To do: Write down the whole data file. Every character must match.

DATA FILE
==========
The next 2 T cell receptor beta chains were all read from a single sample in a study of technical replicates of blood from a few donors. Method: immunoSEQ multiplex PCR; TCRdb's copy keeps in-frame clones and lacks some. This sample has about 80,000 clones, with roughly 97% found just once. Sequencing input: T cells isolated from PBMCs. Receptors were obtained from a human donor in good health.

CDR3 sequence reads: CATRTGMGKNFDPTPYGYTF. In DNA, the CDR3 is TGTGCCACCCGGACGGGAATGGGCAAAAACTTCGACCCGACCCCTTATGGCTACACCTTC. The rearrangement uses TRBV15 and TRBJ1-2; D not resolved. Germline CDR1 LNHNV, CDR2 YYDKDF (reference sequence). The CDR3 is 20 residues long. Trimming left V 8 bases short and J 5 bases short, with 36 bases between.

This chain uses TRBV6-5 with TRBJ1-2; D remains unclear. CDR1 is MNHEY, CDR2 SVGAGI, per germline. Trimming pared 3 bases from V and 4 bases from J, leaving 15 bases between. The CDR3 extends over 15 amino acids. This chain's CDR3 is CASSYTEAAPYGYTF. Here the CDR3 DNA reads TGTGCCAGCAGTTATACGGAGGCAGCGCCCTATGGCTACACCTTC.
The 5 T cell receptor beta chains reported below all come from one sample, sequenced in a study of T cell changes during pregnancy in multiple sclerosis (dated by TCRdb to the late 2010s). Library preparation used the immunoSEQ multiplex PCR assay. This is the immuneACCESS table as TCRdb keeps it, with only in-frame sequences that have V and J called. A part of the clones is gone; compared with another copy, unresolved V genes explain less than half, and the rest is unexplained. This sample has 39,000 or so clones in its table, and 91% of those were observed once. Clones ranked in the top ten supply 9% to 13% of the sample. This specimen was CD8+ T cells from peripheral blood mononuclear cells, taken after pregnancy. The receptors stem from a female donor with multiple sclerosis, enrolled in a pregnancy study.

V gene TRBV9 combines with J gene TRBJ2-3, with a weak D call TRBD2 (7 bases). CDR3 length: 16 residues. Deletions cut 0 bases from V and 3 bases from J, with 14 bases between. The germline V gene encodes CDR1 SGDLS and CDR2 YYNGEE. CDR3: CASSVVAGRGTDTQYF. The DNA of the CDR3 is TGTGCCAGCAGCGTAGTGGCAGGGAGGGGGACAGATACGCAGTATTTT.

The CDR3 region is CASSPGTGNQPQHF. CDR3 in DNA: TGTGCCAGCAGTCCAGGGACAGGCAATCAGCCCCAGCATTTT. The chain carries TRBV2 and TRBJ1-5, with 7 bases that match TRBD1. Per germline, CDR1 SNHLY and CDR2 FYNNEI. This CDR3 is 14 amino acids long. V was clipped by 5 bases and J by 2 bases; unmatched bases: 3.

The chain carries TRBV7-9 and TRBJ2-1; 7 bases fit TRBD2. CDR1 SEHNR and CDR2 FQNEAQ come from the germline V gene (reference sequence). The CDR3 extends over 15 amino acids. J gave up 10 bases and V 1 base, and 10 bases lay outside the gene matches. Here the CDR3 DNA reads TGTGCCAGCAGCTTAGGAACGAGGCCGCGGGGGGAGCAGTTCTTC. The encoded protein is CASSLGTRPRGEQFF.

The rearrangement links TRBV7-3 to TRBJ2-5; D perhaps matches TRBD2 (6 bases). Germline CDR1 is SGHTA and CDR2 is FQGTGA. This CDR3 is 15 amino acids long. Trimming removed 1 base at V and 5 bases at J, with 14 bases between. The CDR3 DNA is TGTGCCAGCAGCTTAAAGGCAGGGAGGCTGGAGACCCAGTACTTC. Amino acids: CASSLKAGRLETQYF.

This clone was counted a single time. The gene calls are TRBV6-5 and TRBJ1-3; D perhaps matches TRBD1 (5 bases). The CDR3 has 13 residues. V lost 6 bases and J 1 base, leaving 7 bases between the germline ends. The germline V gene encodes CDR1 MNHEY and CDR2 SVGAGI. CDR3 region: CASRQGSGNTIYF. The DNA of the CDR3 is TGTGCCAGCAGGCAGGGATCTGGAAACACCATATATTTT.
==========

The next 2 T cell receptor beta chains were all read from a single sample in a study of technical replicates of blood from a few donors. Method: immunoSEQ multiplex PCR; TCRdb's copy keeps in-frame clones and lacks some. This sample has about 80,000 clones, with roughly 97% found just once. Sequencing input: T cells isolated from PBMCs. Receptors were obtained from a human donor in good health.

CDR3 sequence reads: CATRTGMGKNFDPTPYGYTF. In DNA, the CDR3 is TGTGCCACCCGGACGGGAATGGGCAAAAACTTCGACCCGACCCCTTATGGCTACACCTTC. The rearrangement uses TRBV15 and TRBJ1-2; D not resolved. Germline CDR1 LNHNV, CDR2 YYDKDF (reference sequence). The CDR3 is 20 residues long. Trimming left V 8 bases short and J 5 bases short, with 36 bases between.

This chain uses TRBV6-5 with TRBJ1-2; D remains unclear. CDR1 is MNHEY, CDR2 SVGAGI, per germline. Trimming pared 3 bases from V and 4 bases from J, leaving 15 bases between. The CDR3 extends over 15 amino acids. This chain's CDR3 is CASSYTEAAPYGYTF. Here the CDR3 DNA reads TGTGCCAGCAGTTATACGGAGGCAGCGCCCTATGGCTACACCTTC.
The 5 T cell receptor beta chains reported below all come from one sample, sequenced in a study of T cell changes during pregnancy in multiple sclerosis (dated by TCRdb to the late 2010s). Library preparation used the immunoSEQ multiplex PCR assay. This is the immuneACCESS table as TCRdb keeps it, with only in-frame sequences that have V and J called. A part of the clones is gone; compared with another copy, unresolved V genes explain less than half, and the rest is unexplained. This sample has 39,000 or so clones in its table, and 91% of those were observed once. Clones ranked in the top ten supply 9% to 13% of the sample. This specimen was CD8+ T cells from peripheral blood mononuclear cells, taken after pregnancy. The receptors stem from a female donor with multiple sclerosis, enrolled in a pregnancy study.

V gene TRBV9 combines with J gene TRBJ2-3, with a weak D call TRBD2 (7 bases). CDR3 length: 16 residues. Deletions cut 0 bases from V and 3 bases from J, with 14 bases between. The germline V gene encodes CDR1 SGDLS and CDR2 YYNGEE. CDR3: CASSVVAGRGTDTQYF. The DNA of the CDR3 is TGTGCCAGCAGCGTAGTGGCAGGGAGGGGGACAGATACGCAGTATTTT.

The CDR3 region is CASSPGTGNQPQHF. CDR3 in DNA: TGTGCCAGCAGTCCAGGGACAGGCAATCAGCCCCAGCATTTT. The chain carries TRBV2 and TRBJ1-5, with 7 bases that match TRBD1. Per germline, CDR1 SNHLY and CDR2 FYNNEI. This CDR3 is 14 amino acids long. V was clipped by 5 bases and J by 2 bases; unmatched bases: 3.

The chain carries TRBV7-9 and TRBJ2-1; 7 bases fit TRBD2. CDR1 SEHNR and CDR2 FQNEAQ come from the germline V gene (reference sequence). The CDR3 extends over 15 amino acids. J gave up 10 bases and V 1 base, and 10 bases lay outside the gene matches. Here the CDR3 DNA reads TGTGCCAGCAGCTTAGGAACGAGGCCGCGGGGGGAGCAGTTCTTC. The encoded protein is CASSLGTRPRGEQFF.

The rearrangement links TRBV7-3 to TRBJ2-5; D perhaps matches TRBD2 (6 bases). Germline CDR1 is SGHTA and CDR2 is FQGTGA. This CDR3 is 15 amino acids long. Trimming removed 1 base at V and 5 bases at J, with 14 bases between. The CDR3 DNA is TGTGCCAGCAGCTTAAAGGCAGGGAGGCTGGAGACCCAGTACTTC. Amino acids: CASSLKAGRLETQYF.

This clone was counted a single time. The gene calls are TRBV6-5 and TRBJ1-3; D perhaps matches TRBD1 (5 bases). The CDR3 has 13 residues. V lost 6 bases and J 1 base, leaving 7 bases between the germline ends. The germline V gene encodes CDR1 MNHEY and CDR2 SVGAGI. CDR3 region: CASRQGSGNTIYF. The DNA of the CDR3 is TGTGCCAGCAGGCAGGGATCTGGAAACACCATATATTTT.